This morning the Federal Circuit released three precedential opinions. The first comes in a patent case appealed from the District of Delaware; the second comes in a veterans case appealed from the Court of Appeals for Veterans Claims; and the third comes in a government contract case appealed from the Court of Federal Claims. The Federal Circuit also released two nonprecedential opinions. The first comes in a patent case appealed from the Patent Trial and Appeal Board; the second comes in another patent case appealed from the District of Delaware. Notably, in the second patent case, Judge Newman dissented. Finally, the Federal Circuit released four nonprecedential orders dismissing appeals. Here are the introductions to the opinions and links to the dismissals.

CareDx, Inc. v. Natera, Inc. (Precedential)

CareDx, Inc. and The Board of Trustees of the Leland Stanford Junior University (“Stanford”) (collectively, “CareDx”) appeal from a decision of the United States District Court for the District of Delaware holding that U.S. Patents 8,703,652 (the “’652 patent”), 9,845,497 (the “’497 patent”), and 10,329,607 (the “’607 patent”) are ineligible for patent under 35 U.S.C. § 101. See CareDx, Inc. v. Natera, Inc., 563 F. Supp. 3d 329 (D. Del. 2021) (“Decision”). We affirm.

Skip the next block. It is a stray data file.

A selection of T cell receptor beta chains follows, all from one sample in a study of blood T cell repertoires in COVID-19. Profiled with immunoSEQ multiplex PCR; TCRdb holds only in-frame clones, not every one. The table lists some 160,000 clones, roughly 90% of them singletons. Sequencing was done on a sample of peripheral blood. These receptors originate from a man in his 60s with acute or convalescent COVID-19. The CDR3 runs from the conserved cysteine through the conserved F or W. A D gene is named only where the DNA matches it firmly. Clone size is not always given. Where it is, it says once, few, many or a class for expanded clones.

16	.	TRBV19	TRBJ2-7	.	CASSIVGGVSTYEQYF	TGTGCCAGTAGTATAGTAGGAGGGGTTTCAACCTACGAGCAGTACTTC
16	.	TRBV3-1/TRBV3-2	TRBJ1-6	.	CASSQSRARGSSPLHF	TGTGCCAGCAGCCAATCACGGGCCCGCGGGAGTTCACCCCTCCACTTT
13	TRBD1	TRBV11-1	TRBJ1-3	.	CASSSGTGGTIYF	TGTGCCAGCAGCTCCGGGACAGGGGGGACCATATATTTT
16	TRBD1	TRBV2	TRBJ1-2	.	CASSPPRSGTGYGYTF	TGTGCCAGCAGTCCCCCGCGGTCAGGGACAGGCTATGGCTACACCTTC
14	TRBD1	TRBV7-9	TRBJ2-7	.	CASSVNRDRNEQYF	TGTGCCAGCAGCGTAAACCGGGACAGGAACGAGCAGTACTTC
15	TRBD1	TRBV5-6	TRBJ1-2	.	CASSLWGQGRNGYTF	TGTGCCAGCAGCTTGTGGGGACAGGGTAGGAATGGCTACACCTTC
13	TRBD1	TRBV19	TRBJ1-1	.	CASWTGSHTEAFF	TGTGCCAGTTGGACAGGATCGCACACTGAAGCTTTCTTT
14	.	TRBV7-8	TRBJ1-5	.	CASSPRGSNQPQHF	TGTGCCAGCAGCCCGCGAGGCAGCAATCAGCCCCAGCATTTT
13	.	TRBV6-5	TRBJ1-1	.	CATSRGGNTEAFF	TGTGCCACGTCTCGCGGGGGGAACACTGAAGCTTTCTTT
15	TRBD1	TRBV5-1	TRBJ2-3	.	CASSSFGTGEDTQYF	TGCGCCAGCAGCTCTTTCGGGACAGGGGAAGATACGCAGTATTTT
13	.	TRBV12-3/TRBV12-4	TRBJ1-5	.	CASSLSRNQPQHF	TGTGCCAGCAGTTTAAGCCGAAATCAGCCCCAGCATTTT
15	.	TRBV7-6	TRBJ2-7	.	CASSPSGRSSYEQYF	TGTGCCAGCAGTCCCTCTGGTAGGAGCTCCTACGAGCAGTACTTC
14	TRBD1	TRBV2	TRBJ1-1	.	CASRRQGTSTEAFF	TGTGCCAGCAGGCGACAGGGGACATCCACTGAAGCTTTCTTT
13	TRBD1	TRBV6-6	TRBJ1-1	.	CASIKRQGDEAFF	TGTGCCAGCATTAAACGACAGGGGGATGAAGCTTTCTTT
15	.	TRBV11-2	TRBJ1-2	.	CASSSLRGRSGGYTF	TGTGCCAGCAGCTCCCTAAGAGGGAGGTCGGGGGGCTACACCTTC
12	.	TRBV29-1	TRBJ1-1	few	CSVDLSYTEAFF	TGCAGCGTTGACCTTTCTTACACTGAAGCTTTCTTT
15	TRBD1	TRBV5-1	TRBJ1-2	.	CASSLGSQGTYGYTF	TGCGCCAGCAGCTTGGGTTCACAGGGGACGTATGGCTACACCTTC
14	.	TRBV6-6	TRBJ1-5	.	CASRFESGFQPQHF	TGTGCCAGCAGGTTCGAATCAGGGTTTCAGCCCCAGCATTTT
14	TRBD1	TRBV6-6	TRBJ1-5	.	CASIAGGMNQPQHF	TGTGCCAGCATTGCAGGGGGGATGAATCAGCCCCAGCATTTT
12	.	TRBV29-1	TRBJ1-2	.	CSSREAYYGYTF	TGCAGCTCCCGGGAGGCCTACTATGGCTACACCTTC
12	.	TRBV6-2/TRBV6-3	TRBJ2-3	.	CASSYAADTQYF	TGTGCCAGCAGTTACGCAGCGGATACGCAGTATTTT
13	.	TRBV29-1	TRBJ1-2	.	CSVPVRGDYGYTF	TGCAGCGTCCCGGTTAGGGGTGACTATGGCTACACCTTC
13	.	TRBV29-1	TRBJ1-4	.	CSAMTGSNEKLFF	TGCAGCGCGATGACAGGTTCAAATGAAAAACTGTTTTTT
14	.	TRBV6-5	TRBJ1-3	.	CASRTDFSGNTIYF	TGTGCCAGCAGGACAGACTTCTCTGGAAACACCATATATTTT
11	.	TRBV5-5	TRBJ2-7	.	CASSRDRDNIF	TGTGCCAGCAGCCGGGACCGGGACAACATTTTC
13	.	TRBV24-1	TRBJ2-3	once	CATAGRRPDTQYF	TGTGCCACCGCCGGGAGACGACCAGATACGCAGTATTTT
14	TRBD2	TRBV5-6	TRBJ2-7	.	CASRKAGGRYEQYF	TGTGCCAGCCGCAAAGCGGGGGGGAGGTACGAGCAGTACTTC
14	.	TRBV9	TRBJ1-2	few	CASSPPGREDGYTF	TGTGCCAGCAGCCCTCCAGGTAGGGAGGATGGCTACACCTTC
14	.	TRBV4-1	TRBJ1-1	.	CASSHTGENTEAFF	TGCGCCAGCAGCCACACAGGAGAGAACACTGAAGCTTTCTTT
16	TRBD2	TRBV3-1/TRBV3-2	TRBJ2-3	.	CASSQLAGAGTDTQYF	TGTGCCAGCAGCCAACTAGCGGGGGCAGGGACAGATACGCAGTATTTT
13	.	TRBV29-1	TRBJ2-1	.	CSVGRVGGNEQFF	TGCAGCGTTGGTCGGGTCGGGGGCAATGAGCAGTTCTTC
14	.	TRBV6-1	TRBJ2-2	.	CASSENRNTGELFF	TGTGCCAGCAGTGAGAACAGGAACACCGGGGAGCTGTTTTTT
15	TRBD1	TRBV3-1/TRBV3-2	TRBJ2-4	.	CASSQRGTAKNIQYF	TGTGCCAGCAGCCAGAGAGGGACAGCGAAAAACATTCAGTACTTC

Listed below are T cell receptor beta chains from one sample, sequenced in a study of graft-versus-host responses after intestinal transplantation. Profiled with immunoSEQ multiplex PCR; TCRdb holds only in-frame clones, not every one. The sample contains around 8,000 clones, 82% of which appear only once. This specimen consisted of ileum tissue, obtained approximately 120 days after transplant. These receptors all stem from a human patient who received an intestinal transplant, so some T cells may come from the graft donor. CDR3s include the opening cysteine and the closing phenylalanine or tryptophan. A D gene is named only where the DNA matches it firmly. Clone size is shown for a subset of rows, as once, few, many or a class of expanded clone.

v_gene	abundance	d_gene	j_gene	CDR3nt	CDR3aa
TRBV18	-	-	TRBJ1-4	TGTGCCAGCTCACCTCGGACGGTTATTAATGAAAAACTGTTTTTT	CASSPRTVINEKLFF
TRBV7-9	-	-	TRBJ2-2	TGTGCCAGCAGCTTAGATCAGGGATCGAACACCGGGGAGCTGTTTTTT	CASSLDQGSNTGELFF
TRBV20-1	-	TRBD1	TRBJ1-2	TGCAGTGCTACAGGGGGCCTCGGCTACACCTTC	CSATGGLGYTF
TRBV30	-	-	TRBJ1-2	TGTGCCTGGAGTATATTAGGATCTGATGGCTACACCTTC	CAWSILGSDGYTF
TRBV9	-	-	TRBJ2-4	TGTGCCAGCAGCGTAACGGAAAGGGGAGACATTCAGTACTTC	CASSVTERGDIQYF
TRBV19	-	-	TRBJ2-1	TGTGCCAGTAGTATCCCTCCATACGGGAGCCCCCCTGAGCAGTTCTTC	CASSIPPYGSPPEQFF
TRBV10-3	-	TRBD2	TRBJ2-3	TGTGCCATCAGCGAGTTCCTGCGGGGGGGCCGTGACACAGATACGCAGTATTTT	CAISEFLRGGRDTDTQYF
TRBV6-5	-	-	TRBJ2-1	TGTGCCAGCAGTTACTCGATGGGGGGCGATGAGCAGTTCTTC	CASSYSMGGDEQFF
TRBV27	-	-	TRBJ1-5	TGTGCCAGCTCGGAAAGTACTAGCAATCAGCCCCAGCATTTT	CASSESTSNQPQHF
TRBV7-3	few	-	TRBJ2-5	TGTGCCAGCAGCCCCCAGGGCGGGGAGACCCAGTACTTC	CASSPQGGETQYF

Morris v. McDonough (Precedential)

In 1970, Vietnam War veteran Louis C. Morris applied to the Veterans Administration (now the Department of Veterans Affairs, hereinafter “VA”) for disability benefits. Later that year, he received two decisions from a VA regional office: In August 1970, VA denied his claim for benefits based on a service-connected condition; and in November 1970, VA granted his claim for a pension based on a non-service-connected condition. Of importance here, in 2014, after a number of other filings and adjudications, Mr. Morris filed with VA a request for revision of the November 1970 rating decision on the grounds of clear and unmistakable error. He argued that VA, in the November 1970 decision, had implicitly denied his claim for benefits based on a service-connected condition and, in so doing, violated 38 C.F.R. § 3.303(b). Both the VA regional office and, on appeal, the Board of Veterans’ Appeals determined that there was no such clear and unmistakable error.